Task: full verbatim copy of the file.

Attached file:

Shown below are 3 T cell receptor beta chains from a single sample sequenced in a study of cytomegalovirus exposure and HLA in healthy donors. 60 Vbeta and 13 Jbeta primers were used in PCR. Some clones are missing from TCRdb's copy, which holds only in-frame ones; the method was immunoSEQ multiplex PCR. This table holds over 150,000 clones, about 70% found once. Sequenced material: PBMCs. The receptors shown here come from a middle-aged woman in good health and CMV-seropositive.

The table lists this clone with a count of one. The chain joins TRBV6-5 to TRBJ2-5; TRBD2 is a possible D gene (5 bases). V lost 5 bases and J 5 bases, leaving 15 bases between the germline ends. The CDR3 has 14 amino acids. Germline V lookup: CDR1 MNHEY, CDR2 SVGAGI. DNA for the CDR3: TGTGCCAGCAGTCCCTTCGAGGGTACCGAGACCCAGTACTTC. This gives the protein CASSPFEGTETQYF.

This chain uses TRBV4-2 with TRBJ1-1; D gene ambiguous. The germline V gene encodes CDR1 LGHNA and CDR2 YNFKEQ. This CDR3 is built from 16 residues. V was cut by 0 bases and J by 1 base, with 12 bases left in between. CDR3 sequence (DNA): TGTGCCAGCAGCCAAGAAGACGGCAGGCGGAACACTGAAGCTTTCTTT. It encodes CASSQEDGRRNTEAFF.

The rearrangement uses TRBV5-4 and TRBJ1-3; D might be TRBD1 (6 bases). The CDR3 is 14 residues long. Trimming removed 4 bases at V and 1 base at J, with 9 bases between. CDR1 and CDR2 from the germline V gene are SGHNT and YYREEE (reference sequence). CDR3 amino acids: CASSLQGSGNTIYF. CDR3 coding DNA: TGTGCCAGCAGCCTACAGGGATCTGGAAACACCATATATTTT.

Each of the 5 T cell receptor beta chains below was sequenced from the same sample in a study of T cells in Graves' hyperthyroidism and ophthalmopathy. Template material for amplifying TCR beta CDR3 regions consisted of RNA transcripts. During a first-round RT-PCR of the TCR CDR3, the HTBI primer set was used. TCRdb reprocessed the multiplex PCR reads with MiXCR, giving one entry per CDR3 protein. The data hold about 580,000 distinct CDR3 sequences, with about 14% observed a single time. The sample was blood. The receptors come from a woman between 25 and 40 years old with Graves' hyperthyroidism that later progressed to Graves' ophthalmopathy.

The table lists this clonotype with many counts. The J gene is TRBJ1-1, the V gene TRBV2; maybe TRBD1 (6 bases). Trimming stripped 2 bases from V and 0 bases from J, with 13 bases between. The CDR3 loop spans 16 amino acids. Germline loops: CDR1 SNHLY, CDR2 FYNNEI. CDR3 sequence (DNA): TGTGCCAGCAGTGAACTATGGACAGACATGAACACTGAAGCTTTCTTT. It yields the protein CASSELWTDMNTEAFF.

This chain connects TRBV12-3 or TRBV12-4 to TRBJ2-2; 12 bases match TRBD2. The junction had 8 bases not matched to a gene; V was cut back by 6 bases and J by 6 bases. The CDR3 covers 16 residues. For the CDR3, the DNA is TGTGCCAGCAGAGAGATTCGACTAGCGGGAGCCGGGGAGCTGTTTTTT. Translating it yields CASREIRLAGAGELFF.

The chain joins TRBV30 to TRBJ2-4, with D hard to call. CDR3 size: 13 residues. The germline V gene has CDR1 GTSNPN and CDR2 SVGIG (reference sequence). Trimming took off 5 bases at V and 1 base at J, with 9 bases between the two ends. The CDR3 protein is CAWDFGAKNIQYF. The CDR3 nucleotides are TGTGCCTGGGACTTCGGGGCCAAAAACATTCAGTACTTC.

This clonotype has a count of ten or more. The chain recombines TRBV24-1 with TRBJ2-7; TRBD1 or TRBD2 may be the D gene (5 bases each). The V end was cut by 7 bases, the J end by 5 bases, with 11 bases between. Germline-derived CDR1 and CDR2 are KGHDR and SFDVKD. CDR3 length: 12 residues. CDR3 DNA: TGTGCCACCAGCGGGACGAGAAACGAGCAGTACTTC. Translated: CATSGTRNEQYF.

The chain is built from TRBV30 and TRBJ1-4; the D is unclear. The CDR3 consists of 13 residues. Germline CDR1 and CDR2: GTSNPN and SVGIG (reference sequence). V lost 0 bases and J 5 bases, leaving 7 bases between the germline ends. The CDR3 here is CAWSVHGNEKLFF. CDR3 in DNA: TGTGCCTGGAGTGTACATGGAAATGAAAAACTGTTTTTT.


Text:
Shown below are 3 T cell receptor beta chains from a single sample sequenced in a study of cytomegalovirus exposure and HLA in healthy donors. 60 Vbeta and 13 Jbeta primers were used in PCR. Some clones are missing from TCRdb's copy, which holds only in-frame ones; the method was immunoSEQ multiplex PCR. This table holds over 150,000 clones, about 70% found once. Sequenced material: PBMCs. The receptors shown here come from a middle-aged woman in good health and CMV-seropositive.

The table lists this clone with a count of one. The chain joins TRBV6-5 to TRBJ2-5; TRBD2 is a possible D gene (5 bases). V lost 5 bases and J 5 bases, leaving 15 bases between the germline ends. The CDR3 has 14 amino acids. Germline V lookup: CDR1 MNHEY, CDR2 SVGAGI. DNA for the CDR3: TGTGCCAGCAGTCCCTTCGAGGGTACCGAGACCCAGTACTTC. This gives the protein CASSPFEGTETQYF.

This chain uses TRBV4-2 with TRBJ1-1; D gene ambiguous. The germline V gene encodes CDR1 LGHNA and CDR2 YNFKEQ. This CDR3 is built from 16 residues. V was cut by 0 bases and J by 1 base, with 12 bases left in between. CDR3 sequence (DNA): TGTGCCAGCAGCCAAGAAGACGGCAGGCGGAACACTGAAGCTTTCTTT. It encodes CASSQEDGRRNTEAFF.

The rearrangement uses TRBV5-4 and TRBJ1-3; D might be TRBD1 (6 bases). The CDR3 is 14 residues long. Trimming removed 4 bases at V and 1 base at J, with 9 bases between. CDR1 and CDR2 from the germline V gene are SGHNT and YYREEE (reference sequence). CDR3 amino acids: CASSLQGSGNTIYF. CDR3 coding DNA: TGTGCCAGCAGCCTACAGGGATCTGGAAACACCATATATTTT.

Each of the 5 T cell receptor beta chains below was sequenced from the same sample in a study of T cells in Graves' hyperthyroidism and ophthalmopathy. Template material for amplifying TCR beta CDR3 regions consisted of RNA transcripts. During a first-round RT-PCR of the TCR CDR3, the HTBI primer set was used. TCRdb reprocessed the multiplex PCR reads with MiXCR, giving one entry per CDR3 protein. The data hold about 580,000 distinct CDR3 sequences, with about 14% observed a single time. The sample was blood. The receptors come from a woman between 25 and 40 years old with Graves' hyperthyroidism that later progressed to Graves' ophthalmopathy.

The table lists this clonotype with many counts. The J gene is TRBJ1-1, the V gene TRBV2; maybe TRBD1 (6 bases). Trimming stripped 2 bases from V and 0 bases from J, with 13 bases between. The CDR3 loop spans 16 amino acids. Germline loops: CDR1 SNHLY, CDR2 FYNNEI. CDR3 sequence (DNA): TGTGCCAGCAGTGAACTATGGACAGACATGAACACTGAAGCTTTCTTT. It yields the protein CASSELWTDMNTEAFF.

This chain connects TRBV12-3 or TRBV12-4 to TRBJ2-2; 12 bases match TRBD2. The junction had 8 bases not matched to a gene; V was cut back by 6 bases and J by 6 bases. The CDR3 covers 16 residues. For the CDR3, the DNA is TGTGCCAGCAGAGAGATTCGACTAGCGGGAGCCGGGGAGCTGTTTTTT. Translating it yields CASREIRLAGAGELFF.

The chain joins TRBV30 to TRBJ2-4, with D hard to call. CDR3 size: 13 residues. The germline V gene has CDR1 GTSNPN and CDR2 SVGIG (reference sequence). Trimming took off 5 bases at V and 1 base at J, with 9 bases between the two ends. The CDR3 protein is CAWDFGAKNIQYF. The CDR3 nucleotides are TGTGCCTGGGACTTCGGGGCCAAAAACATTCAGTACTTC.

This clonotype has a count of ten or more. The chain recombines TRBV24-1 with TRBJ2-7; TRBD1 or TRBD2 may be the D gene (5 bases each). The V end was cut by 7 bases, the J end by 5 bases, with 11 bases between. Germline-derived CDR1 and CDR2 are KGHDR and SFDVKD. CDR3 length: 12 residues. CDR3 DNA: TGTGCCACCAGCGGGACGAGAAACGAGCAGTACTTC. Translated: CATSGTRNEQYF.

The chain is built from TRBV30 and TRBJ1-4; the D is unclear. The CDR3 consists of 13 residues. Germline CDR1 and CDR2: GTSNPN and SVGIG (reference sequence). V lost 0 bases and J 5 bases, leaving 7 bases between the germline ends. The CDR3 here is CAWSVHGNEKLFF. CDR3 in DNA: TGTGCCTGGAGTGTACATGGAAATGAAAAACTGTTTTTT.